Yellow Crane, Susan Gillis’s fourth collection of poetry, is a book of many views, many voices. A long look at the changing landscape of a Montreal neighbourhood becomes at once a lament and a love poem. A sequence of poems inspired by Japanese tanka take on the cultural weather, core-drilling into the contradictions and uncertainties of the everyday. Writers, artists, thinkers, cooks, and others congregate in a hammock on the edge of a hayfield to compare notes on what we value. A bear turns up on a path near a quarry.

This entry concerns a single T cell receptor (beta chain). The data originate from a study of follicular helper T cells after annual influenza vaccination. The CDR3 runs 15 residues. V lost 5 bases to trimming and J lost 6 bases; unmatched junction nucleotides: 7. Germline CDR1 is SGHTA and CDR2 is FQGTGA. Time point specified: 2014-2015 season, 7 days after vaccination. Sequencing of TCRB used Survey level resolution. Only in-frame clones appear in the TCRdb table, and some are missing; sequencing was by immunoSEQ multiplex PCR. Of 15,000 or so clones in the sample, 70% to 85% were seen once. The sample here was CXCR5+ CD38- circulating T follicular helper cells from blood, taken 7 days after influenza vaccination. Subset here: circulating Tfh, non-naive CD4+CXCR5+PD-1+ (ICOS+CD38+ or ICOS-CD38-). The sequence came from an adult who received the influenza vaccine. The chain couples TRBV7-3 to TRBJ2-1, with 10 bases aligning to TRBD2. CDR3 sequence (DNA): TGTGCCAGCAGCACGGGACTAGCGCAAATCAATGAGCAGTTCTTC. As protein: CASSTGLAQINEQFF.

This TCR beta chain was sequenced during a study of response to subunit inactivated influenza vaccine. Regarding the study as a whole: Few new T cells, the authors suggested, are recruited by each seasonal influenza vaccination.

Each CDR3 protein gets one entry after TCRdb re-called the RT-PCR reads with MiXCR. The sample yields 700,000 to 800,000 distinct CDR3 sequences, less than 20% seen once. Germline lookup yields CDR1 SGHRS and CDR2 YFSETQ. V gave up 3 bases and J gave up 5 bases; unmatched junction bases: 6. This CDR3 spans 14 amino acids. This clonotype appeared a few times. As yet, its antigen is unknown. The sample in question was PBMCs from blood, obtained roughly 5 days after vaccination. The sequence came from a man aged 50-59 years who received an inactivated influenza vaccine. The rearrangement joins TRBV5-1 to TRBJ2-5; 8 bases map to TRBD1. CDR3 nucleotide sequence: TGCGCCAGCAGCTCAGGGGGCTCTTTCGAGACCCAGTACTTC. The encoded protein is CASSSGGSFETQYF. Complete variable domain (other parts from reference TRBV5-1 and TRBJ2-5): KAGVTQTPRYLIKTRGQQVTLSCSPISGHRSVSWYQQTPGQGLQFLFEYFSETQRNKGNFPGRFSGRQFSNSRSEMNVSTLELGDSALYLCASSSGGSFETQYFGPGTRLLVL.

The poems of Yellow Crane study, with a lover’s tender yet critical eye, the world we occupy and the way we occupy it: art, industry, environments both built and natural; the simultaneous flux and agelessness of our daily habits; the long human story of appropriation of wilderness; the fragility, resilience, and questionable worth of what we make, especially under political, economic, and social pressures; concern about our changing times; grief over what we leave behind.
This is a book that argues with itself, then rests. At once precise and loose, wise and nimble, it will make you both feel and think — and care about the world along with it.
Yellow Crane by Susan Gillis — Prairie Fire
Poetry Review by Laura Ritland — Malahat Review